You'll understand then, perhaps, that this letter from the First Minister to the President of Chile - where the sound of bells marked survivial today - has struck a chord with me.

Dr Miguel Juan Sebastián Piñera Echenique
President of the Republic of Chile
Palacio de La Moneda

Dear President Piñera

I write to congratulate you and the people of Chile on the remarkable rescue of Los 33 at the San José copper-gold mine near Copiapó.

As a nation with a history of mining dating back to the Bronze Age, the people of Wales have followed the events of the last ten weeks with great admiration and solidarity.

We have memories of many mining disasters where sadly the outcome proved very different. The names of these tragedies - Senghennydd, Gresford, Cilfynydd and many, many more - are part of our national consciousness. Those experiences mean we feel a deep sympathy with mining communities worldwide.

We have admired the courage of those trapped and shared the emotions of their families. It has been a joy for us to witness the skill and determination of the rescuers and to join the celebrations of your people.

One of our country's poets, Idris Davies, once wrote of how the bells of Wales echoed the feelings of our people:

"O what will you give me?
Say the sad bells of Rhymney.
Is there hope for the future?
Cry the brown bells of Merthyr"

As the terrible events of the 5th August unfolded to the world, the bells recovered from the Cathedral of Santiago disaster in 1863 were travelling between Wales and Chile.

Just as the words of our poet provide a link with events of the past, today, they reflect the spirit of your miners and the resolve of all involved in their rescue.

You have shown how hope can triumph over adversity - and on behalf of the people of
Wales, we offer you our best wishes and congratulations.

Yours truly


Juggling priorities

Betsan Powys | 18:08 UK time, Wednesday, 13 October 2010


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What has it got to do with balls?"

The woman was on her lunch hour, rushing past to get a sandwich and clearly unsure why I'd shoved a plastic ball into her hand. The answer was that I wanted to know more about her thoughts on free prescriptions - Wales' most famous universal benefit - and wanted her to vote on whether it should survive.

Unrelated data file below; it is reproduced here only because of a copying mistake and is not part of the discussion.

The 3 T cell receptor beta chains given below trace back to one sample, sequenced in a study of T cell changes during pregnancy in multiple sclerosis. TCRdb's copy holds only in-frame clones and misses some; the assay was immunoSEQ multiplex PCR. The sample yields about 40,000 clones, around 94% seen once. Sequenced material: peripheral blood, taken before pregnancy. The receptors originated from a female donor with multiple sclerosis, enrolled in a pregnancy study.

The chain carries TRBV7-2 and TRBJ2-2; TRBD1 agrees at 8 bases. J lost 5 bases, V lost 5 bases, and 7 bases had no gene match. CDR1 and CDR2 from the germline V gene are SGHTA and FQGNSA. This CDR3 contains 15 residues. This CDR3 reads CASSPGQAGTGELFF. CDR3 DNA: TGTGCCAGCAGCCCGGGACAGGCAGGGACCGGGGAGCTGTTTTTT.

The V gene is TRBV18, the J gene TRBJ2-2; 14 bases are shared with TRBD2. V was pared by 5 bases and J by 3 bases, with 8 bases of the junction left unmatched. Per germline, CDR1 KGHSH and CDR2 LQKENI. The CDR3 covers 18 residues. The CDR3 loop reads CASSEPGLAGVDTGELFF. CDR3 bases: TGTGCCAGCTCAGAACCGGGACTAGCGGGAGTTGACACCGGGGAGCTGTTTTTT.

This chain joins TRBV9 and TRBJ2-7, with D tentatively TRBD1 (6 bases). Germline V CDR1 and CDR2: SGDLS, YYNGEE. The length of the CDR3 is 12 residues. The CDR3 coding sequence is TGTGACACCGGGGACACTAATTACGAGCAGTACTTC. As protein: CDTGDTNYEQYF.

Remember Rhodri Morgan describing devolution as a "living laboratory?" Remember that phrase, "clear red water", coined by the First Minister to describe the way Welsh Labour policy on health, education and other devolved areas differed from the New Labour approach?

Ask people how the approach in Wales has differed and I bet you quite a few would point to the health service. They might say something about the distinctively statist approach taken here but I bet too they'd mention the so-called "freebies" - free prescriptions for all, free school breakfasts, free hospital parking, free bus passes, free entry to museums and so on.

They've caused relatively little stir outside Wales. Ok, there have been headlines in the Daily Mail every now and then. Our Health Minister, Edwina Hart had a bit of a ding-dong with her then counterpart in Westminster, Ben Bradshaw, over the benefits of free car-parking in hospitals. But mostly, while public expenditure has been rapidly rising, universal benefits haven't really got people going. That's already changing.

Gerry Holtham tends - with one deft move - to change the subject when the markedly higher amount Wales receives in terms of total public spending is compared to its contribution to the UK Treasury in tax. The gulf is many billions of pounds, reflecting Wales' lowly GVA per head and lack of major companies that have their headquarters here.

But with the whole of the UK bracing itself for serious cutbacks, will those 'made in Wales' policies could become the focus of some resentment over Offa's Dyke? Will people outside Wales start to look a lot harder at Rhodri Morgan's famous laboratory, where the experiments are, largely, funded from across the border?

What do we think here in Wales?